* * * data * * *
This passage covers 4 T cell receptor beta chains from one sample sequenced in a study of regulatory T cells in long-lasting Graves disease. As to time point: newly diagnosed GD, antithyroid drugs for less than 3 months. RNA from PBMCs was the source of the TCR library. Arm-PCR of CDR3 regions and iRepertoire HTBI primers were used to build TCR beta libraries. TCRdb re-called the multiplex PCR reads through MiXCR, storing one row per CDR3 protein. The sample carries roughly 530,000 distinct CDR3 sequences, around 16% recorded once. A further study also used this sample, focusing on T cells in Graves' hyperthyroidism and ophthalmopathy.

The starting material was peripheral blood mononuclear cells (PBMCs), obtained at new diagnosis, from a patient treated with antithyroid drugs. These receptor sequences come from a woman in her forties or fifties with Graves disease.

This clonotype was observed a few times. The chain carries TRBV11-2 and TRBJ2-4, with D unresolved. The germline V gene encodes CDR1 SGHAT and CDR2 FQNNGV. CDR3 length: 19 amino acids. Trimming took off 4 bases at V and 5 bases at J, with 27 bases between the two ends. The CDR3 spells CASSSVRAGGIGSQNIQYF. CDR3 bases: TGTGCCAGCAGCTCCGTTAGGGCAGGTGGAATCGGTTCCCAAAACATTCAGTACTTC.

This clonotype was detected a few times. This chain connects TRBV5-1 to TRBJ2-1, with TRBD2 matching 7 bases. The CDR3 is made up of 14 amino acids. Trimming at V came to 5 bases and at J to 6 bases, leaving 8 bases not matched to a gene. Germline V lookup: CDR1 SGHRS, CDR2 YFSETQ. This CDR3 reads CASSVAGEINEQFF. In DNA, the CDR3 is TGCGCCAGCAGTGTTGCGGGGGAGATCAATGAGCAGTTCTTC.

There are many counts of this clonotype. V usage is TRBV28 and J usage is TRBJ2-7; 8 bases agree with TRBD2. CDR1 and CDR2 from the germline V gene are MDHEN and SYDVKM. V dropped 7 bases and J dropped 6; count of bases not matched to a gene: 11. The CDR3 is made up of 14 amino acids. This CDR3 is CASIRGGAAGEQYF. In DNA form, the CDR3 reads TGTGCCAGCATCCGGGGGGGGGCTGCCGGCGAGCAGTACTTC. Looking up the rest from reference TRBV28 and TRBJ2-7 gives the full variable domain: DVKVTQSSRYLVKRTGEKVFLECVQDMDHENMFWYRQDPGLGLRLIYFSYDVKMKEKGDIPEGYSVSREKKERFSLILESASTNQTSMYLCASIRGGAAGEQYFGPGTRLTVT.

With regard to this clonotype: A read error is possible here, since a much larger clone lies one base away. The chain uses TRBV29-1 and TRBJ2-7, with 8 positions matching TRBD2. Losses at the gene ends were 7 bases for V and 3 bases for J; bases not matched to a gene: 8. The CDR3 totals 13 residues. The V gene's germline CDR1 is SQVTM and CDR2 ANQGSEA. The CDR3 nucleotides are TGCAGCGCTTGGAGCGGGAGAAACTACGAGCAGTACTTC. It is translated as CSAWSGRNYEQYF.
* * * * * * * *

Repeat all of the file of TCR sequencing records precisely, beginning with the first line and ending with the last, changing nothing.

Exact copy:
This passage covers 4 T cell receptor beta chains from one sample sequenced in a study of regulatory T cells in long-lasting Graves disease. As to time point: newly diagnosed GD, antithyroid drugs for less than 3 months. RNA from PBMCs was the source of the TCR library. Arm-PCR of CDR3 regions and iRepertoire HTBI primers were used to build TCR beta libraries. TCRdb re-called the multiplex PCR reads through MiXCR, storing one row per CDR3 protein. The sample carries roughly 530,000 distinct CDR3 sequences, around 16% recorded once. A further study also used this sample, focusing on T cells in Graves' hyperthyroidism and ophthalmopathy.

The starting material was peripheral blood mononuclear cells (PBMCs), obtained at new diagnosis, from a patient treated with antithyroid drugs. These receptor sequences come from a woman in her forties or fifties with Graves disease.

This clonotype was observed a few times. The chain carries TRBV11-2 and TRBJ2-4, with D unresolved. The germline V gene encodes CDR1 SGHAT and CDR2 FQNNGV. CDR3 length: 19 amino acids. Trimming took off 4 bases at V and 5 bases at J, with 27 bases between the two ends. The CDR3 spells CASSSVRAGGIGSQNIQYF. CDR3 bases: TGTGCCAGCAGCTCCGTTAGGGCAGGTGGAATCGGTTCCCAAAACATTCAGTACTTC.

This clonotype was detected a few times. This chain connects TRBV5-1 to TRBJ2-1, with TRBD2 matching 7 bases. The CDR3 is made up of 14 amino acids. Trimming at V came to 5 bases and at J to 6 bases, leaving 8 bases not matched to a gene. Germline V lookup: CDR1 SGHRS, CDR2 YFSETQ. This CDR3 reads CASSVAGEINEQFF. In DNA, the CDR3 is TGCGCCAGCAGTGTTGCGGGGGAGATCAATGAGCAGTTCTTC.

There are many counts of this clonotype. V usage is TRBV28 and J usage is TRBJ2-7; 8 bases agree with TRBD2. CDR1 and CDR2 from the germline V gene are MDHEN and SYDVKM. V dropped 7 bases and J dropped 6; count of bases not matched to a gene: 11. The CDR3 is made up of 14 amino acids. This CDR3 is CASIRGGAAGEQYF. In DNA form, the CDR3 reads TGTGCCAGCATCCGGGGGGGGGCTGCCGGCGAGCAGTACTTC. Looking up the rest from reference TRBV28 and TRBJ2-7 gives the full variable domain: DVKVTQSSRYLVKRTGEKVFLECVQDMDHENMFWYRQDPGLGLRLIYFSYDVKMKEKGDIPEGYSVSREKKERFSLILESASTNQTSMYLCASIRGGAAGEQYFGPGTRLTVT.

With regard to this clonotype: A read error is possible here, since a much larger clone lies one base away. The chain uses TRBV29-1 and TRBJ2-7, with 8 positions matching TRBD2. Losses at the gene ends were 7 bases for V and 3 bases for J; bases not matched to a gene: 8. The CDR3 totals 13 residues. The V gene's germline CDR1 is SQVTM and CDR2 ANQGSEA. The CDR3 nucleotides are TGCAGCGCTTGGAGCGGGAGAAACTACGAGCAGTACTTC. It is translated as CSAWSGRNYEQYF.